Advertise on Bizcommunity

Subscribe to industry newsletters

The Goldilocks role of targeting in evidence-based marketing

Spark Media recently held its annual seminar roadshow across Johannesburg and Durban, ending at Cape Town version's River Club on 29 October. Dr Carl Driesener, senior marketing scientist with a focus on consumer behaviour and the effect of advertising on loyalty at the Ehrenberg-Bass Institute (EBI) of marketing science in Australia - the home of evidence-based marketing - showcased little-known traps of targeting to assist in achieving better marketing results.

Spark Media CEO Gill Randall shared that being members of the EBI for the past 17 years and sponsoring the annual EBI presentation in South Africa is proof of their investment in bringing the knowledge, guidelines and frameworks needed for effective marketing.

#Roots2019: Local is lekker

An effective media plan targets the mental availability of the consumer to get their attention and nudge them into action, otherwise, it is just a wasted pair of eyeballs...

By Danette Breitenbach 13 Jun 2019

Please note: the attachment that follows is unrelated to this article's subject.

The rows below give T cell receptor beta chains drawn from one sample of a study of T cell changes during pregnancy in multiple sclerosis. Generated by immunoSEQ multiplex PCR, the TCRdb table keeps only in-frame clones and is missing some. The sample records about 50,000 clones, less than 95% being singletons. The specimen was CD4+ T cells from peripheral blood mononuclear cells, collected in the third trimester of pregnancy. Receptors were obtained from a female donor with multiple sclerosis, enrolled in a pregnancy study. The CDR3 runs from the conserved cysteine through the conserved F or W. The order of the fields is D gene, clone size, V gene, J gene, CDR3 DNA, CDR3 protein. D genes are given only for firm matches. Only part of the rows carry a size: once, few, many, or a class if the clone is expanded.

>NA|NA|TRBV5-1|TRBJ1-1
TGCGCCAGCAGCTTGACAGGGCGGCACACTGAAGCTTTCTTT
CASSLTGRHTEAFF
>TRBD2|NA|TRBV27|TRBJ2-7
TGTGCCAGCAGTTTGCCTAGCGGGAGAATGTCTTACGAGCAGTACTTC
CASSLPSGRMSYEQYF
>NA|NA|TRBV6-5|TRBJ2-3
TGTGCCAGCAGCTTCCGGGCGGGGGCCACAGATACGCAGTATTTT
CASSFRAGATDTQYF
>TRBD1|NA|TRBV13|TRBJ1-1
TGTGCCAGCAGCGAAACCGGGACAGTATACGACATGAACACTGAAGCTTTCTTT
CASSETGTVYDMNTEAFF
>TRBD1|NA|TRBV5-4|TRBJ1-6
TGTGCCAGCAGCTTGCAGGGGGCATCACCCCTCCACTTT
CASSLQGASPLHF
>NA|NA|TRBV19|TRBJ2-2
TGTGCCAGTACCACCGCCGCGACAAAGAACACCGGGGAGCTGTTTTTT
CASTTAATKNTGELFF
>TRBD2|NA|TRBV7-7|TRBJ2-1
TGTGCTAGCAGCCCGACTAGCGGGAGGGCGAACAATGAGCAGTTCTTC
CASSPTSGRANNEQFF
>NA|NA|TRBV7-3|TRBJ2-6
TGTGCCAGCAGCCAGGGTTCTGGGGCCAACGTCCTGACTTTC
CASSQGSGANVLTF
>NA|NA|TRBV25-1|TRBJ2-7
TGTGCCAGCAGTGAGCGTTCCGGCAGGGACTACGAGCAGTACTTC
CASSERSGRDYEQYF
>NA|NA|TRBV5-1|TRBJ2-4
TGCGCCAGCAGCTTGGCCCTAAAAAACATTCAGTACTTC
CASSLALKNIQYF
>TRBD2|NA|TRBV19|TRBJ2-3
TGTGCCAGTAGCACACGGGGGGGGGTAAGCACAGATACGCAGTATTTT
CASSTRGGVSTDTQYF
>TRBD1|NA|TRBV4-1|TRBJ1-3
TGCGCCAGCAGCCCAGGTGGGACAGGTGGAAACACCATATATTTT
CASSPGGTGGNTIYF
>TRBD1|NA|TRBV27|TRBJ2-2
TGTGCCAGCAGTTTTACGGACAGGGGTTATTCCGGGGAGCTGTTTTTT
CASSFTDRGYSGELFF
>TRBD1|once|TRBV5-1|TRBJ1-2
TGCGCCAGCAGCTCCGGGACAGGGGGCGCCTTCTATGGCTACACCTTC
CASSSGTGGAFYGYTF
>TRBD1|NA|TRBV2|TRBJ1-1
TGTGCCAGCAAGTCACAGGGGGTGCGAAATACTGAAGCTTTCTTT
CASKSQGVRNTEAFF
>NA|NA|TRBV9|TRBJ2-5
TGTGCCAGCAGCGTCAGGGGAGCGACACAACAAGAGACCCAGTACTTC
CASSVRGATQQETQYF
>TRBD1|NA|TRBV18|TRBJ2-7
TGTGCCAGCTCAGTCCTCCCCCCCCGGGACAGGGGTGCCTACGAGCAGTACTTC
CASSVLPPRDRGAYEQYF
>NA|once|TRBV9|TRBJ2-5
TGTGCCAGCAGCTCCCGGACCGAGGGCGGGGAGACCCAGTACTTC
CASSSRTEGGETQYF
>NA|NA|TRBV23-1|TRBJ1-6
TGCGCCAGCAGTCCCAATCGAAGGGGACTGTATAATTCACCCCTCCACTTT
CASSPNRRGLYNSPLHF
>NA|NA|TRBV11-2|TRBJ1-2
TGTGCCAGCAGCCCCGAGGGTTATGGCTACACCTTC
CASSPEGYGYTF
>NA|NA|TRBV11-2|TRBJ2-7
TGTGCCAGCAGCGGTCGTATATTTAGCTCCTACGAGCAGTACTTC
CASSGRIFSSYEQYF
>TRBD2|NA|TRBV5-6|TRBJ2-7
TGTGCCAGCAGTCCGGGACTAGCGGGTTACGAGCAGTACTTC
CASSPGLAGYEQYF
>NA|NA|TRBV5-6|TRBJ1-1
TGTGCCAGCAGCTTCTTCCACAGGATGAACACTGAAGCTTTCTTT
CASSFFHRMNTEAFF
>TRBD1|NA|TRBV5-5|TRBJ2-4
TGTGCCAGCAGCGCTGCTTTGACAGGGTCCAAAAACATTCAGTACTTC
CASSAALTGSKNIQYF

Randall added that Spark Media’s Roots research serves as a lens of the South African population in various clusters.

There’s never been a more important time for this, as marketing plays an incredible role in building and sustaining business, so the country and economy benefit.

Driesener expanded on the topic of smart targeting, in particular, stating it was a no-brainer as the current plethora of trends is taking many marketers down a rabbit hole, so it’s useful to focus on what we now know for sure.

Evidence-based marketing’s origins


Driesener’s talk focused on what works and what doesn’t work when it comes to marketing, as well as what matters and what doesn’t matter.

Evidence based marketing - what is it and why do we need it?

The concepts of behavioural economics, observed consumer behaviour and neuro-marketing are enough to make any marketer head for the hills out of the sheer fear of not knowing where to begin. Kirsty Dugmore of SugaSpice puts it simply...

By Kirsty Dugmore 3 Apr 2019